Four Big Benefits of Working Through Your Vision


“Unless God’s people have a clear understanding of where they are headed, the probability of a successful journey is severely limited.”[i]

Frankly, the motivation to write these past several blog posts on vision rises from my own needs. God has blessed me with a steady, abundant stream of counseling clients. I carry many leadership, administrative and management responsibilities that go along with owning and operating a multi-staff counseling center. Also, over the past year we opened two satellite offices and plan to open one or two more this year.

Then, there’s this matter of expanding my ministry of training clergy in the habits and skills of emotional intelligence.

So, how can I get all that done?

Frankly, I can’t. Not without God’s help. Also, not without the help of a clearly articulated vision.

George Barna, in the book I quoted above, describes a host of benefits to working through God’s vision for your ministry. Here’s a summarized look at those benefits:

  1. Vision produces spiritual and emotional empowerment.
  2. Vision builds on the past.
  3. Vision elicits increased commitment from the congregation.
  4. Vision unifies God’s people.

I know the enormity of the challenges that lie before me require me to say “yes” to only the most select opportunities and “no” to a myriad of otherwise good things that, while worthwhile in and of themselves, simply do not conform to my central, guiding vision.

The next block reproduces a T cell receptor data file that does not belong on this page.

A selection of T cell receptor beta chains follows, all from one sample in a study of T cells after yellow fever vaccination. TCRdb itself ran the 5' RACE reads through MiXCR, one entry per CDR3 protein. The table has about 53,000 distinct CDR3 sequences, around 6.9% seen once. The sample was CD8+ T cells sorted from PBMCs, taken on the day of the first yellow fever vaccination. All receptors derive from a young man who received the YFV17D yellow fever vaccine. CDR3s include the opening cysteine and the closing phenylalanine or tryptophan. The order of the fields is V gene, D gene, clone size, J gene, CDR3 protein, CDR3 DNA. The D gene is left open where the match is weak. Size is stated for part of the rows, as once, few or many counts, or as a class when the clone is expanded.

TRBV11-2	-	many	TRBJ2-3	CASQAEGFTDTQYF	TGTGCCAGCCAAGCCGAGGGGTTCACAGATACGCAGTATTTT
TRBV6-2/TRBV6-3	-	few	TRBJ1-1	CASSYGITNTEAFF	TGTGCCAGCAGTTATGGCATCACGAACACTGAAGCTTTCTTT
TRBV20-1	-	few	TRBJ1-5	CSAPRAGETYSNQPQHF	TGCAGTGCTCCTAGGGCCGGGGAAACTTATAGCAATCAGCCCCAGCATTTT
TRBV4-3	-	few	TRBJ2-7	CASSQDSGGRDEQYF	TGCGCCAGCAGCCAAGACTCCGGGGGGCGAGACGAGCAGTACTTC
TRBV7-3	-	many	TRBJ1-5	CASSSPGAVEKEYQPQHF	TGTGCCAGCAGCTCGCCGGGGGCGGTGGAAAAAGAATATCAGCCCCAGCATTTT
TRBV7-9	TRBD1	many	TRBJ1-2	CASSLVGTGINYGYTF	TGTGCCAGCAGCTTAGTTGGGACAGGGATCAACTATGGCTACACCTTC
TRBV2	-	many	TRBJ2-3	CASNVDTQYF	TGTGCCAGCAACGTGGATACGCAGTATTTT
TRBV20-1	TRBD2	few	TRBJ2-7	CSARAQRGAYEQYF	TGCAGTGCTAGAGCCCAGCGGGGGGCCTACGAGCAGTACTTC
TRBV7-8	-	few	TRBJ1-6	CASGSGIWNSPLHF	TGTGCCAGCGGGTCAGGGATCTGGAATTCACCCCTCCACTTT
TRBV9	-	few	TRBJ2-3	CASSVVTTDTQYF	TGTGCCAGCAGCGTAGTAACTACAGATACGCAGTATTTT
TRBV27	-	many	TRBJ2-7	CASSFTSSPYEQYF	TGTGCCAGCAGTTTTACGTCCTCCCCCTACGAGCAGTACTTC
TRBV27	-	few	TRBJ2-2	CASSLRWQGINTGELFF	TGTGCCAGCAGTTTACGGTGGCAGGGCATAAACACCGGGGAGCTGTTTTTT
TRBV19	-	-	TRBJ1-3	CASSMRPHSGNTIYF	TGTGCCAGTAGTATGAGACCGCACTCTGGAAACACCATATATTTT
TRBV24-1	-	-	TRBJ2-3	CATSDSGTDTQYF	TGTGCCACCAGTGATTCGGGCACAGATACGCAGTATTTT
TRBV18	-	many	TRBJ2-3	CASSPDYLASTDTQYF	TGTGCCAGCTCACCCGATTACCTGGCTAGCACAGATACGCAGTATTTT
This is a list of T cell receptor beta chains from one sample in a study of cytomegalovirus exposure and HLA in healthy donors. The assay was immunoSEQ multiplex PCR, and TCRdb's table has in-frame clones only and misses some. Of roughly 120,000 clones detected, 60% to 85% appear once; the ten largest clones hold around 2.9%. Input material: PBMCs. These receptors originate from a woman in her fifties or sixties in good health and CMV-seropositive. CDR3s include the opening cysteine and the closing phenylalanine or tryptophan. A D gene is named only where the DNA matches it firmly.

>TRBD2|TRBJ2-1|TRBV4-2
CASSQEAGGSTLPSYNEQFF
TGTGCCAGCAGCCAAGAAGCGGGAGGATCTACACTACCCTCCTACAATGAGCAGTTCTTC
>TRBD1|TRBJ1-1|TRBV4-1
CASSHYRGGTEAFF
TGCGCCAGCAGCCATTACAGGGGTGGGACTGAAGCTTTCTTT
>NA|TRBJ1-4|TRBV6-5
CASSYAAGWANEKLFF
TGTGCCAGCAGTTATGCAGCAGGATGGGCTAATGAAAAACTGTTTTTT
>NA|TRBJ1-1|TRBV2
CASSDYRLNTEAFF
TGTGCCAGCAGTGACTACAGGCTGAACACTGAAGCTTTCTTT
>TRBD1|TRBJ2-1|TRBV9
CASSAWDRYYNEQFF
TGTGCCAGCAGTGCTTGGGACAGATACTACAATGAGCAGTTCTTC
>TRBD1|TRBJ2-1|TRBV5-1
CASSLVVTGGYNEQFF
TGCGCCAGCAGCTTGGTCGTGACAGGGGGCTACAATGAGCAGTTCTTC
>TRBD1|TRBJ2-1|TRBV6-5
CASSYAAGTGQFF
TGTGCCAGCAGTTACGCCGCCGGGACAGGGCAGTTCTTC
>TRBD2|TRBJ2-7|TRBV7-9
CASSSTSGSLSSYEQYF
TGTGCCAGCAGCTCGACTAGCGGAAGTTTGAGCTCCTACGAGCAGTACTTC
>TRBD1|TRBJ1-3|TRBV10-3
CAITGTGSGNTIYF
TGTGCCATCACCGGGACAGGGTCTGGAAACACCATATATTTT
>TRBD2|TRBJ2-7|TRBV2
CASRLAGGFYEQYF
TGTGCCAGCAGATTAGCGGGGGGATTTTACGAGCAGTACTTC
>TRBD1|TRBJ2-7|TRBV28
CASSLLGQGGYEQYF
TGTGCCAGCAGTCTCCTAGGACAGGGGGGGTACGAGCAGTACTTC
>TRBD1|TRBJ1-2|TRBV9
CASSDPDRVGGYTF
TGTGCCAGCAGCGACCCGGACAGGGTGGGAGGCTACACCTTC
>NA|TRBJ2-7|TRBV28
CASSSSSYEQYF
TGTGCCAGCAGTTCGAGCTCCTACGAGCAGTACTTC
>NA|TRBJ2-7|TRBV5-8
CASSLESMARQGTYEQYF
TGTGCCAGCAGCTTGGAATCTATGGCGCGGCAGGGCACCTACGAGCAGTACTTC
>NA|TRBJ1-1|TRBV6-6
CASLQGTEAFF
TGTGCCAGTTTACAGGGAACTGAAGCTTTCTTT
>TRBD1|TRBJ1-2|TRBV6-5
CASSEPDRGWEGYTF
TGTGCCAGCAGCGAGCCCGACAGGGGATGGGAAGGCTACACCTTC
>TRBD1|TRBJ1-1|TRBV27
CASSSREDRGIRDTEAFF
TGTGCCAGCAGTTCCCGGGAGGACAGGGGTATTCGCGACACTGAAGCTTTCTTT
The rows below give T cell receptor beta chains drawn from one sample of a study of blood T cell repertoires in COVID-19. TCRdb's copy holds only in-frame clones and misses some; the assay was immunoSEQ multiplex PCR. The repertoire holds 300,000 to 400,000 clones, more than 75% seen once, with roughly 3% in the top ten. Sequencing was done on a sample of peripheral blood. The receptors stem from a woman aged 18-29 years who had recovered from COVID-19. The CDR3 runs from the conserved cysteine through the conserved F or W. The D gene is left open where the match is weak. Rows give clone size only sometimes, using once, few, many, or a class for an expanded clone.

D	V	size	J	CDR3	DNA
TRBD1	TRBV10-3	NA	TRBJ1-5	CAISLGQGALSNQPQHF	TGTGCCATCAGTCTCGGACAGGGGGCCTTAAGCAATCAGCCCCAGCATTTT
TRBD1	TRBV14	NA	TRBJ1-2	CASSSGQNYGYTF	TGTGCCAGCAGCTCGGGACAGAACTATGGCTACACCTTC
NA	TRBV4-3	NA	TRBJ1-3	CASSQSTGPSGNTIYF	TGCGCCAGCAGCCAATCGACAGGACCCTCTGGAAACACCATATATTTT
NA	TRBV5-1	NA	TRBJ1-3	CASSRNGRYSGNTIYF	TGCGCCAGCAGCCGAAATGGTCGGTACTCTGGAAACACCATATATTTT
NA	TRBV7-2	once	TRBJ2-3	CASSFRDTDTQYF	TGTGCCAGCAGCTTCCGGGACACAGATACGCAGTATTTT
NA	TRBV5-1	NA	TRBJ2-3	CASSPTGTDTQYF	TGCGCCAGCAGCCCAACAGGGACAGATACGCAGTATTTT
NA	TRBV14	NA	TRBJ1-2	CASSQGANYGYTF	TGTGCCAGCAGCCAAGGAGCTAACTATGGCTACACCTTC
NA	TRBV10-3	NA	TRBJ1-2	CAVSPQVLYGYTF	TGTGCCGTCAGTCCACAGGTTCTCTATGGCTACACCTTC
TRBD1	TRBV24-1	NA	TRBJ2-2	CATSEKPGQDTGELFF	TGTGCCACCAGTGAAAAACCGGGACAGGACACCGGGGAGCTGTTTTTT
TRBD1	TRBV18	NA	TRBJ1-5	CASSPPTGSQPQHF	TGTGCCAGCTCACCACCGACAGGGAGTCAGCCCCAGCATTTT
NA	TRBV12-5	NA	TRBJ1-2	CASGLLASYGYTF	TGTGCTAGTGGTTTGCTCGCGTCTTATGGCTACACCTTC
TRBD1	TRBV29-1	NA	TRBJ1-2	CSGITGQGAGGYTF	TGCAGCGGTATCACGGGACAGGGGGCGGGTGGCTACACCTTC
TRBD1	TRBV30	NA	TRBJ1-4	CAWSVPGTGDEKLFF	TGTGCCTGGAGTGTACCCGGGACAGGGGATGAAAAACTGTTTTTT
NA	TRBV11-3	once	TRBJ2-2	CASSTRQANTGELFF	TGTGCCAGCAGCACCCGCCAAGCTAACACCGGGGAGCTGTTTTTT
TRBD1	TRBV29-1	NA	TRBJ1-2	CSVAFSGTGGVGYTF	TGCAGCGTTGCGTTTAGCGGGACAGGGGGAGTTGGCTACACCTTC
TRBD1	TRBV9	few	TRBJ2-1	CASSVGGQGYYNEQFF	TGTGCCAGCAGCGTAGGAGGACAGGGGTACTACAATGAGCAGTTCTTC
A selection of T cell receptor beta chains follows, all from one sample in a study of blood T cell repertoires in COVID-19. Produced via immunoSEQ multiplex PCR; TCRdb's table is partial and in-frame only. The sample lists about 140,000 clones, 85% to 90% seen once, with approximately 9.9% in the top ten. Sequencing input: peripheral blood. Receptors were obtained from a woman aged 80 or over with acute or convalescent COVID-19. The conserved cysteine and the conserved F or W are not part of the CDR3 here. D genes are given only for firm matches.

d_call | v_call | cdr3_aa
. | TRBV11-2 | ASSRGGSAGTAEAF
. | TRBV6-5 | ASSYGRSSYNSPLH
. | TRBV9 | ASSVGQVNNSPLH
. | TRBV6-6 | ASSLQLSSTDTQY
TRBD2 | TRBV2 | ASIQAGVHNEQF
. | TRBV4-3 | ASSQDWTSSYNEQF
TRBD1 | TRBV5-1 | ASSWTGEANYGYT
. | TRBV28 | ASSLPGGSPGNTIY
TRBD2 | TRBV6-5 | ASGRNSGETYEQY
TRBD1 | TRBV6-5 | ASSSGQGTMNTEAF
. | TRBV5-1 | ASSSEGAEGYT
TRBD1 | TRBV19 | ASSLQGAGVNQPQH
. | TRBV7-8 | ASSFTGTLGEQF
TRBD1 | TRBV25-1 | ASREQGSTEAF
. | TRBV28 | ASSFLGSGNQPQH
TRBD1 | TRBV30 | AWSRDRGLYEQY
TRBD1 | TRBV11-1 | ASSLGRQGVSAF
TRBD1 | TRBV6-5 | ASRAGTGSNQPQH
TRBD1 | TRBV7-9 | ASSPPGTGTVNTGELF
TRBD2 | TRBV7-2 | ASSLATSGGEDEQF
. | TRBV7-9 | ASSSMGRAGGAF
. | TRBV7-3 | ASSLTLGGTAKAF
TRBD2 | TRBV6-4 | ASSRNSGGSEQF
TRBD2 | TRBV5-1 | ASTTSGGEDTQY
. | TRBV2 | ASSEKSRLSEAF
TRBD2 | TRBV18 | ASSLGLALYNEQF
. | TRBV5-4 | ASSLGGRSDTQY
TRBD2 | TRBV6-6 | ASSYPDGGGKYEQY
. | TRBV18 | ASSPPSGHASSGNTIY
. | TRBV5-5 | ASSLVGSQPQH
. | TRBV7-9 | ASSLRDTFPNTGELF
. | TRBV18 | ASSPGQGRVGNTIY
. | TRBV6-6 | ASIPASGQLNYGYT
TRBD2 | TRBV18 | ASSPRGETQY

I also know that you as a successful pastor face the same kinds of challenge. How do you best manage your time, engage your congregation, and maintain your own enthusiasm?

I suggest that a very central, key strategy is to articulate a clear compelling vision.

So, for help kick-starting your own process of finding God’s vision for your ministry, please check out my Church and Ministry Vision Tool .

If you want some guidance on actually articulating your vision, Michael Hyatt, recently published an article entitled Making Vision Stick. He outlines and illustrates four elements of a crystal clear vision that compels action. You may have to adapt the formula to your church setting but it presents a clear system for writing a vision statement.

Finally, here’s a website that lists 30 examples of actual church vision statements.

Let me know your thoughts and comments!

[i] George Barna, The Power of Vision: How You Can Capture and Apply God’s Vision for Your Ministry, Ventura: Regal Books, 1992, page 11.


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